Sell my house? Nice of you to ask, but no thanks

Friday, April 30, 2021, Vol. 45, No. 18

Pretty much from the time we moved into our house, people have been trying to get us to move out.

Not our neighbors, mind you. At least, not that I’m aware. No, total strangers have been texting, calling and now appealing by mail to ask whether we might be willing to part with our digs for, as one put it, “a fair, all-cash offer.”

Let’s stop right there. Who’s to determine what is fair? I suspect there might be a substantial difference of opinion between me and the folks who are trying to usher me out the door, since economics argues against their being generous.

And am I supposed to be impressed that the proposed deal promises all cash? As opposed to what? A swap for X-number of livestock on the hoof? Mickey Mantle baseball cards? Bitcoin?

What is bitcoin, anyway? Can you buy beer with it?

No one who lives in Nashville would be surprised by any of this. Owing to the perceived desirability of life in Music City, the housing market is going – to torture a simile – like a house afire.

“Inventory is so low, and there are so many people moving to Nashville, it’s driving prices up like crazy!” our real estate agent, Caroline Dean, told me recently. “Definitely a tough market for buyers right now.”

The flip side would seem to suggest that it’s a great market for sellers, which we are encouraged to become.

Here’s the catch: If we accepted one of these unsolicited offers, we would perforce then become buyers again, a prospect about as appealing as joining a Ted Cruz fan club.

Some of the entreaties have been quite specific as to their interest, right down to mentioning our street address.

“By any chance would you consider an offer on your property at ...”

“I’m looking to buy property in the area and wanted to see if you’d ever consider an offer on ...”

“My name is ... and I am interested in making an offer on ...”

Two out of those three even addressed me by name, although the name was Joseph, indicating they don’t know me from Adam. The caller, on the other hand, didn’t mention my name at all and seemed oddly indifferent to my property.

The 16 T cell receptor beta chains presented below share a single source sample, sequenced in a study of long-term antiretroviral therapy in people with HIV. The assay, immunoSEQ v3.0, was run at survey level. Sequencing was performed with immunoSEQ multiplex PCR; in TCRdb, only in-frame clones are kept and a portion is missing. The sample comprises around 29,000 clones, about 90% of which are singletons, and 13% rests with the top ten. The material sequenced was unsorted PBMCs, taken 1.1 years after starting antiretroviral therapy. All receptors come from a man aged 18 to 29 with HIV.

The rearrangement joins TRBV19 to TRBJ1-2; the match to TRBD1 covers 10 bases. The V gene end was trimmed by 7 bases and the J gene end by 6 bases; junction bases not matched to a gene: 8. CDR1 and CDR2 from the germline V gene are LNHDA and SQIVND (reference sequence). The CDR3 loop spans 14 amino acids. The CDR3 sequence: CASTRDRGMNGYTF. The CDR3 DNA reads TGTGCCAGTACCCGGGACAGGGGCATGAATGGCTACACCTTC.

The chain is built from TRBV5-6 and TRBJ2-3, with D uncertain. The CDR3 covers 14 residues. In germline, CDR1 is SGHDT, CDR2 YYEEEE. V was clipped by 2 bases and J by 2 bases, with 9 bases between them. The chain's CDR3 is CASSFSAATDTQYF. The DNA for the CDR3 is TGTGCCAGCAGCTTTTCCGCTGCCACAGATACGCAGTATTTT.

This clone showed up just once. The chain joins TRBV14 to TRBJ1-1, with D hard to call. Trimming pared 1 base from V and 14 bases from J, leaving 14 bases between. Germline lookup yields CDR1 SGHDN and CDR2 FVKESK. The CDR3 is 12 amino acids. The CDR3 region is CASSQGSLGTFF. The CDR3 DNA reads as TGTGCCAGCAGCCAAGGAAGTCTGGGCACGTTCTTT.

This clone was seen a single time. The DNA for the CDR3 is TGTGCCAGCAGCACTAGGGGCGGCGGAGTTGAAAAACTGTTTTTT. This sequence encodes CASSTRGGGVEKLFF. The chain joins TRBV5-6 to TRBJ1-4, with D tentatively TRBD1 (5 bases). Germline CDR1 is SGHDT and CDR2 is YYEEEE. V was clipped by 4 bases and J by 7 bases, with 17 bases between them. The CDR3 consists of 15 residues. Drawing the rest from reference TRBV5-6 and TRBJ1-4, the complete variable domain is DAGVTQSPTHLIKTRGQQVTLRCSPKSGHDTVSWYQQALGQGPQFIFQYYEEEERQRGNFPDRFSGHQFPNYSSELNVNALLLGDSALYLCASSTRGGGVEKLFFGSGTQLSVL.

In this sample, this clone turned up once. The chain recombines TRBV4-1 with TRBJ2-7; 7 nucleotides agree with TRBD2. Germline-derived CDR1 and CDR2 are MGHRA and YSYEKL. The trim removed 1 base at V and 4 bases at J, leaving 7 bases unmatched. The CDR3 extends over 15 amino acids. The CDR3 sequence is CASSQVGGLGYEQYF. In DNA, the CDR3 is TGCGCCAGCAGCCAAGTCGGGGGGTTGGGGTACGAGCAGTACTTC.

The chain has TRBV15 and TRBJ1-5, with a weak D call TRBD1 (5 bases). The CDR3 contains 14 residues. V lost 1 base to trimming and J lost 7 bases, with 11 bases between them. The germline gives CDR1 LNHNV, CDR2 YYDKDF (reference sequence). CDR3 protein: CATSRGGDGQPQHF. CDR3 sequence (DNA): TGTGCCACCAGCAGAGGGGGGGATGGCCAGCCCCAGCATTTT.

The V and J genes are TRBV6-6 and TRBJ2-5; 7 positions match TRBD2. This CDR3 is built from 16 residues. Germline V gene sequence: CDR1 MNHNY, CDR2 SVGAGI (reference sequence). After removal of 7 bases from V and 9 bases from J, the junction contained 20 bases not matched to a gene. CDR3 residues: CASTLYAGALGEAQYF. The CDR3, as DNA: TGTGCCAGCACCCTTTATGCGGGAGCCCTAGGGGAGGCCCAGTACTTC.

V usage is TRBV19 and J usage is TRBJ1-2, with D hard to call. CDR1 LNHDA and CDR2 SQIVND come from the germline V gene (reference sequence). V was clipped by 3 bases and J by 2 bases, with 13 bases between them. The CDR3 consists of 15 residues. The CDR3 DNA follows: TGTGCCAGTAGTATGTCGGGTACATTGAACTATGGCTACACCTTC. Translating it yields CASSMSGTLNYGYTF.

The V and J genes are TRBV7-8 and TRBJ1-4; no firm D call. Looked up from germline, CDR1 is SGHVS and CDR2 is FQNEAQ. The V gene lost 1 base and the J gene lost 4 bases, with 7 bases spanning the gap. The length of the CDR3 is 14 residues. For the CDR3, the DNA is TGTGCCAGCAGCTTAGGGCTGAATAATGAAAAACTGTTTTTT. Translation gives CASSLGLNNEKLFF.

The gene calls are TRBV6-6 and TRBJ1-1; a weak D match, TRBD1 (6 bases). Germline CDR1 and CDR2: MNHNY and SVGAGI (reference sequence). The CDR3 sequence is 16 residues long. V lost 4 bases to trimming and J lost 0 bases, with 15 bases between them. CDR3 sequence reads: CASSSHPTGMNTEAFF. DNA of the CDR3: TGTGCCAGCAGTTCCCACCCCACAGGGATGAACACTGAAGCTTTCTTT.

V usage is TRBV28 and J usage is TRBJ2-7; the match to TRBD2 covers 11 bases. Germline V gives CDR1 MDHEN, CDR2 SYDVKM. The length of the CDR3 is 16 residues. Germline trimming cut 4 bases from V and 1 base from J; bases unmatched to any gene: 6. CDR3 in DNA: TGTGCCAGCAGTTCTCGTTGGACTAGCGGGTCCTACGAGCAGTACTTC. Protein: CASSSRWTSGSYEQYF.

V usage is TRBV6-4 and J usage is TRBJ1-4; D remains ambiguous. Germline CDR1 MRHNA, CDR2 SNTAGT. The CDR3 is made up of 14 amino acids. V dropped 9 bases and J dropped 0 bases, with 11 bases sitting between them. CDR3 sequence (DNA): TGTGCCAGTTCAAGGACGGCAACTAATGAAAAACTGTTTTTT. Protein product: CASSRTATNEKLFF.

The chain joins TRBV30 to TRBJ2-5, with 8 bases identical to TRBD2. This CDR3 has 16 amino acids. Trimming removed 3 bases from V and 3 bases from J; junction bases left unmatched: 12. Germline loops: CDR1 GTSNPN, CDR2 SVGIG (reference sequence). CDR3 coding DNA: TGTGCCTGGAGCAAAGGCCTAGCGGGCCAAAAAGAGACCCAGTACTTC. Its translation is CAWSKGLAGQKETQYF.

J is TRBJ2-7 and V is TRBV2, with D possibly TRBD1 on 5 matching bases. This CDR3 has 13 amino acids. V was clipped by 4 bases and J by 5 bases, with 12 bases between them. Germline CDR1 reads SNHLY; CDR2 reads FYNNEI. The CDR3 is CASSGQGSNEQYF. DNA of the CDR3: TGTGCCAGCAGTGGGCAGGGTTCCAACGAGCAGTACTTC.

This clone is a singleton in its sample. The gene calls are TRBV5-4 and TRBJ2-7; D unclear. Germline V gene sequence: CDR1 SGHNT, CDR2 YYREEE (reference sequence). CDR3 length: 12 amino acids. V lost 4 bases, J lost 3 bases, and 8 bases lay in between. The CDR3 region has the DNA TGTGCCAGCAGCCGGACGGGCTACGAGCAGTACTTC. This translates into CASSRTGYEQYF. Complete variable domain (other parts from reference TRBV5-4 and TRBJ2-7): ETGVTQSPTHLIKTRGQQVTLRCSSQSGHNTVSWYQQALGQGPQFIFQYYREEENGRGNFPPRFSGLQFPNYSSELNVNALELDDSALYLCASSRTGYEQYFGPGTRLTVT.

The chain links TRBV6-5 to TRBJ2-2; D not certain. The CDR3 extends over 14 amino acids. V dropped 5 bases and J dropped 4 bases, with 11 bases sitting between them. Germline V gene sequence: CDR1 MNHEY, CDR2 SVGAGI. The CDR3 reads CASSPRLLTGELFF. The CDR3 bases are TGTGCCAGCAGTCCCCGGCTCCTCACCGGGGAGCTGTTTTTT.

“Doesn’t matter the condition, it could be good condition, bad condition, I’ll buy it,” he said in the phone message. “With bad tenants, with lots of repair needed, pretty much with any situation, and I’m even looking for vacant land if you have any, as well.”

His pitch left me ... unmoved.

More appealing was the letter we got from two agents who said they had clients moving here from New York – just as we did – clients who love our side of town – just as we do – and “specifically your street” – ditto.

The agents also included a note from the clients, to “express our personal interest in your lovely home and tell you a bit about ourselves.”

I’m a bit suspicious of their interest in our lovely home, since I suspect we are not the only ones on this street to have gotten the same letter. And, truth be told, not all the homes on the street are lovely.

Though ours is, of course.

In any event, this couple is moving here to be closer to her family, they said, adding that she will be joining the faculty at a local (private, expensive) university, and he’ll be working remotely at his current job. They’ve been in grad schoo, they add, and they’re looking forward to settling into a “vibrant neighborhood” with “such a strong sense of community” and that the move is “exciting and a little scary.”

All well and good, but here’s the part that got my attention:

“We will be bringing our two cats (Sunny and Pancake, both age 8) and we know they will be thrilled with the upgrade from an NYC apartment!”

I want to know more about those cats. What’s the story behind the names? (Sunny, OK, but Pancake doesn’t conjure up pleasant cat imagery.) Male or female? Designer purebreds, or hybrid rescues? How will they be making the journey down? It took walloping doses of knockout chemicals from the vet to make our cats, Chai and Mai, amenable to the 15-hour drive from New York.

Still, I hope Sunny and Pancake won’t be subjected to the indignities and risks of an airplane cargo hold. Are are they indoor cats? I hope so, for reasons to be explained in a future column. Want recommendations for a vet?

As for housing, though, their humans and all the others hoping to turn us out will have to look elsewhere. To put it in cat terms, we’ve found our forever home.

Joe Rogers is a former writer for The Tennessean and editor for The New York Times. He is retired and living in Nashville. He can be reached at